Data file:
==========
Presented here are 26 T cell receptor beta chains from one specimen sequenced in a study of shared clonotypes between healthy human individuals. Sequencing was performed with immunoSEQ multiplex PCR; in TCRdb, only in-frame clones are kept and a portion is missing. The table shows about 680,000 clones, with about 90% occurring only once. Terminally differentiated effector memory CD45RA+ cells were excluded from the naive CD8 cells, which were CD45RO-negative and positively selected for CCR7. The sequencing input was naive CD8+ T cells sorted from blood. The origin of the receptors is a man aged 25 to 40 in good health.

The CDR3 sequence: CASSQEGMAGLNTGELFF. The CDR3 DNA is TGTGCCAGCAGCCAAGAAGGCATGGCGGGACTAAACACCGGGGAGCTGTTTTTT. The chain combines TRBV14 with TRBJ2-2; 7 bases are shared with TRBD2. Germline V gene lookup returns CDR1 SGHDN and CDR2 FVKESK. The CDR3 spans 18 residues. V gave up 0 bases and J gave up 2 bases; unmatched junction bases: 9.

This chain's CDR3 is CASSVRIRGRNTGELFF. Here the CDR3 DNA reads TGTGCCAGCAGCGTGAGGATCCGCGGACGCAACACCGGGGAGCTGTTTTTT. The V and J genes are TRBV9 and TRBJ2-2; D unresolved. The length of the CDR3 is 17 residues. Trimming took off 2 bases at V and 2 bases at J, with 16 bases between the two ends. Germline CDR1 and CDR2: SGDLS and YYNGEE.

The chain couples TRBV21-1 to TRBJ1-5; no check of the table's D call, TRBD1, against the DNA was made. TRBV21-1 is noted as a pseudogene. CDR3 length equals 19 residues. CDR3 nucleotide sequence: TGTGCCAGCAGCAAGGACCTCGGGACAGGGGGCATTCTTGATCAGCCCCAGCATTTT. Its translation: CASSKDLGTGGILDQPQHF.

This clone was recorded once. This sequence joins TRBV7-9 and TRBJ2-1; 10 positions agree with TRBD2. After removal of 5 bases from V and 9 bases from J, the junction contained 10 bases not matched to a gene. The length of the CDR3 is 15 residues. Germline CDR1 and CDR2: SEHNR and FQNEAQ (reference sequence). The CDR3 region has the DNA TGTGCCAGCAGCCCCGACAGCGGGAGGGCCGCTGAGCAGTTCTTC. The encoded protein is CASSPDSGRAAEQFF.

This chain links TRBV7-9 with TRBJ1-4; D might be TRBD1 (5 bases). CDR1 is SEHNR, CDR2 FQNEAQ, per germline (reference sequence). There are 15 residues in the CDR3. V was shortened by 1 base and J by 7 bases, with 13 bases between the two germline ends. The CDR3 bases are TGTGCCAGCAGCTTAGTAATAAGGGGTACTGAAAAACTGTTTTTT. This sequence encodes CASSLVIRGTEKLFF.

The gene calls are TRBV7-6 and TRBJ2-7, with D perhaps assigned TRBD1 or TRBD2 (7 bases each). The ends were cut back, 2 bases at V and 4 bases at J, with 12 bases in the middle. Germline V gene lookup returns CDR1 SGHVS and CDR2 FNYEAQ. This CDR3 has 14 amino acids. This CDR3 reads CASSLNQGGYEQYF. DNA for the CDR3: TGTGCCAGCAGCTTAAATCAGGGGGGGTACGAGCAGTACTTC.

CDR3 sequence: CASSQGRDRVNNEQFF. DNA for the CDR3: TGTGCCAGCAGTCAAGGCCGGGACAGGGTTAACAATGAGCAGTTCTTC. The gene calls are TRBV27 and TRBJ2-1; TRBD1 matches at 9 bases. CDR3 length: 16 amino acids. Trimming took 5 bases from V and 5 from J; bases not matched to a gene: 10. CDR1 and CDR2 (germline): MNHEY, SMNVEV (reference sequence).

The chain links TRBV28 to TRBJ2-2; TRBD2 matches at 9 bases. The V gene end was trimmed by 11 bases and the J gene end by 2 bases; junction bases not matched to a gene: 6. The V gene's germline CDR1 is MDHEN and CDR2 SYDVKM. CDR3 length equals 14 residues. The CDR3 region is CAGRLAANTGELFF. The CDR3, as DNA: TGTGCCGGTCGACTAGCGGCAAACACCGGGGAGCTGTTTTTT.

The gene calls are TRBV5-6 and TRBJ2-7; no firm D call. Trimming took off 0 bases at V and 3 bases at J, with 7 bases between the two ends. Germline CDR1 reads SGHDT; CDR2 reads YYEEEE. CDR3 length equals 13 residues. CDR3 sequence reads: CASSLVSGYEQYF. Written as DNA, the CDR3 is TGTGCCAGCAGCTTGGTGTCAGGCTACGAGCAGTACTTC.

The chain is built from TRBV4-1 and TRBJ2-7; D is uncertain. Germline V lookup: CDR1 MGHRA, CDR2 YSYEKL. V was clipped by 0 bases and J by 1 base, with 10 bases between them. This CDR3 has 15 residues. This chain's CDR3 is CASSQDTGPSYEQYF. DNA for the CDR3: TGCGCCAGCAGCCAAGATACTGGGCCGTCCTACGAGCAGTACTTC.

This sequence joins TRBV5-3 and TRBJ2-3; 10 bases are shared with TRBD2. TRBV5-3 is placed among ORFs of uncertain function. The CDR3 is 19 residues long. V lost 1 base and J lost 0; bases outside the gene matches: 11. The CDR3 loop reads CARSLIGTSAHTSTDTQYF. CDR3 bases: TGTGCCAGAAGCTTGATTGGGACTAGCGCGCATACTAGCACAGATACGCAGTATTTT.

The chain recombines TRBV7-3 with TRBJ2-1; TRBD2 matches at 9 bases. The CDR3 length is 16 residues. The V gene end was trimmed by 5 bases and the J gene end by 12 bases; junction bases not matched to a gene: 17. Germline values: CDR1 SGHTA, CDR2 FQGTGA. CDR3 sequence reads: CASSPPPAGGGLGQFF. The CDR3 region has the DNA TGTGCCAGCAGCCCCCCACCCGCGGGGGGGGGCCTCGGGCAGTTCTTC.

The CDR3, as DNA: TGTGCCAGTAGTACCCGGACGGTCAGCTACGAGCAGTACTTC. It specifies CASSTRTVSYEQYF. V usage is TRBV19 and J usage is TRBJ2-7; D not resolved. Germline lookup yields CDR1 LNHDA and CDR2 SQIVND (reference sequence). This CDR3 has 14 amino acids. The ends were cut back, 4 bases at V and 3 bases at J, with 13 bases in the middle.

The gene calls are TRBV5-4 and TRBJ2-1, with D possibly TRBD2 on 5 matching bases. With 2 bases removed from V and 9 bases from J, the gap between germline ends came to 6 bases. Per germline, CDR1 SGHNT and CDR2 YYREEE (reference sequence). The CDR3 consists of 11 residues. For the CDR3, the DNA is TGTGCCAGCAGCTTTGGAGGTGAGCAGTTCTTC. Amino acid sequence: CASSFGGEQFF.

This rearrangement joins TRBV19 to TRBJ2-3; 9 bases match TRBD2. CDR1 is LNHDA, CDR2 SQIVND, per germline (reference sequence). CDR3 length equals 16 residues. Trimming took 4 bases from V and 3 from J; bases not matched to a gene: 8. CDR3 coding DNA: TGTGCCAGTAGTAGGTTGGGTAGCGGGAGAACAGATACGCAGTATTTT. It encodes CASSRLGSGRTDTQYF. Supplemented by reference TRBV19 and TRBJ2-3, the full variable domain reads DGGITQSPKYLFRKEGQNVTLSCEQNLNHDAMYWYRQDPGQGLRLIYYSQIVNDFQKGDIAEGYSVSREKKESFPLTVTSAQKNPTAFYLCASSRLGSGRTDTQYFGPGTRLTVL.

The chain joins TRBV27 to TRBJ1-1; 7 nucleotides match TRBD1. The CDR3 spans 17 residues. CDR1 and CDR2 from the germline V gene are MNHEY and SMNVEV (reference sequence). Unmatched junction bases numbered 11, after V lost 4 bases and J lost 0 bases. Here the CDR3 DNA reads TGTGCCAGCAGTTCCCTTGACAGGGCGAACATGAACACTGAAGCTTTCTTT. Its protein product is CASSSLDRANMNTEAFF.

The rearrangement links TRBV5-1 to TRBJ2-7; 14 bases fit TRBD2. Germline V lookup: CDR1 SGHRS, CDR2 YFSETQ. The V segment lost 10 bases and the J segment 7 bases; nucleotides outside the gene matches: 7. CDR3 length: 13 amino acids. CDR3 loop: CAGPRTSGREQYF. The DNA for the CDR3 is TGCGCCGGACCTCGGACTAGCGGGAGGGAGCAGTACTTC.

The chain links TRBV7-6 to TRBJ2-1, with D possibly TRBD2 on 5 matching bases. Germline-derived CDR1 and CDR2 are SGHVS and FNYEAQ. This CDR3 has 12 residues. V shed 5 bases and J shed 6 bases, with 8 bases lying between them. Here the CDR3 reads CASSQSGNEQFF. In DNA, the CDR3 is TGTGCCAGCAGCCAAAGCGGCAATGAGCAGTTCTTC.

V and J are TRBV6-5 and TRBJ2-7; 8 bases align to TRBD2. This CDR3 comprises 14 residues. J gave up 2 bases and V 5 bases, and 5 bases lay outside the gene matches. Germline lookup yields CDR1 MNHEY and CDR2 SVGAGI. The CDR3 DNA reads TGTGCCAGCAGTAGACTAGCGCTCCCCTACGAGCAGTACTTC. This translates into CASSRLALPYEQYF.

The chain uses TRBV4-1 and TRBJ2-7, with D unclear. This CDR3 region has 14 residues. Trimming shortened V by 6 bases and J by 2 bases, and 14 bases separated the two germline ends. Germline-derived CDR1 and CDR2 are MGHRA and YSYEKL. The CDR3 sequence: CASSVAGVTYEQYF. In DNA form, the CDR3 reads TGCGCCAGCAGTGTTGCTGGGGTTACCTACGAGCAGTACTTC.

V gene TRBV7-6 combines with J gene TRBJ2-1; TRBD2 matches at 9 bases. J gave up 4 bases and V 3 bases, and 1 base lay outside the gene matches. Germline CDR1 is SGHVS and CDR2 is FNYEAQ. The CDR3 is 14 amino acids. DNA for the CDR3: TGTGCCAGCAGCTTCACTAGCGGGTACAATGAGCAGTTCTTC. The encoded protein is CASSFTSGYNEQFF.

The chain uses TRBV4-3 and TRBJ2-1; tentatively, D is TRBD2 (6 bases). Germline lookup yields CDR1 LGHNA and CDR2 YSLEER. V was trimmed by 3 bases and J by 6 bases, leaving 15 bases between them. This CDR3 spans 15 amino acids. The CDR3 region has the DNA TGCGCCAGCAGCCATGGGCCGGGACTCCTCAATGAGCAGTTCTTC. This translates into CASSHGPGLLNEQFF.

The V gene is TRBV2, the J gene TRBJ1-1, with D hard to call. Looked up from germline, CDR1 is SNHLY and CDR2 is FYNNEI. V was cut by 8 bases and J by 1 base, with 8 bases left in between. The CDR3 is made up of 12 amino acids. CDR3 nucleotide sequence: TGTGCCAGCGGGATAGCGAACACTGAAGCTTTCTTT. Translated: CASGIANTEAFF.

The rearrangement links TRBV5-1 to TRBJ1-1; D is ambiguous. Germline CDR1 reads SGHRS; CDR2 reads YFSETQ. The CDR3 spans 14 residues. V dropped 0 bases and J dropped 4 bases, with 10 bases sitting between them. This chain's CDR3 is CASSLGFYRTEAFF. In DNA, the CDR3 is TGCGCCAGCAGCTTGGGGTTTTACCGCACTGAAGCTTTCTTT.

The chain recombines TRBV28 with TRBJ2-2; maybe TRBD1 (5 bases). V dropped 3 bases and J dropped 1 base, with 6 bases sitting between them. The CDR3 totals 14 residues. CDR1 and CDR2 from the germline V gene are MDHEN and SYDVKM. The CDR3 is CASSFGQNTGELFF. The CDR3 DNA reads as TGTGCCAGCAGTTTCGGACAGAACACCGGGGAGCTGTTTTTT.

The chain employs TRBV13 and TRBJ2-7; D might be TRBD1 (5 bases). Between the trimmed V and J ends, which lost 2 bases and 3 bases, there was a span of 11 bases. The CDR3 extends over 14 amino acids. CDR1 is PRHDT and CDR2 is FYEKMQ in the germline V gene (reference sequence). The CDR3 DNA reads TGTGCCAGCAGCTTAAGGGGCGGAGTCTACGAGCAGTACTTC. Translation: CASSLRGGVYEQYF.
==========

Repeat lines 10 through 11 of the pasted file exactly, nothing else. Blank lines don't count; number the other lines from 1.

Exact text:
The gene calls are TRBV5-6 and TRBJ2-7; no firm D call. Trimming took off 0 bases at V and 3 bases at J, with 7 bases between the two ends. Germline CDR1 reads SGHDT; CDR2 reads YYEEEE. CDR3 length equals 13 residues. CDR3 sequence reads: CASSLVSGYEQYF. Written as DNA, the CDR3 is TGTGCCAGCAGCTTGGTGTCAGGCTACGAGCAGTACTTC.

The chain is built from TRBV4-1 and TRBJ2-7; D is uncertain. Germline V lookup: CDR1 MGHRA, CDR2 YSYEKL. V was clipped by 0 bases and J by 1 base, with 10 bases between them. This CDR3 has 15 residues. This chain's CDR3 is CASSQDTGPSYEQYF. DNA for the CDR3: TGCGCCAGCAGCCAAGATACTGGGCCGTCCTACGAGCAGTACTTC.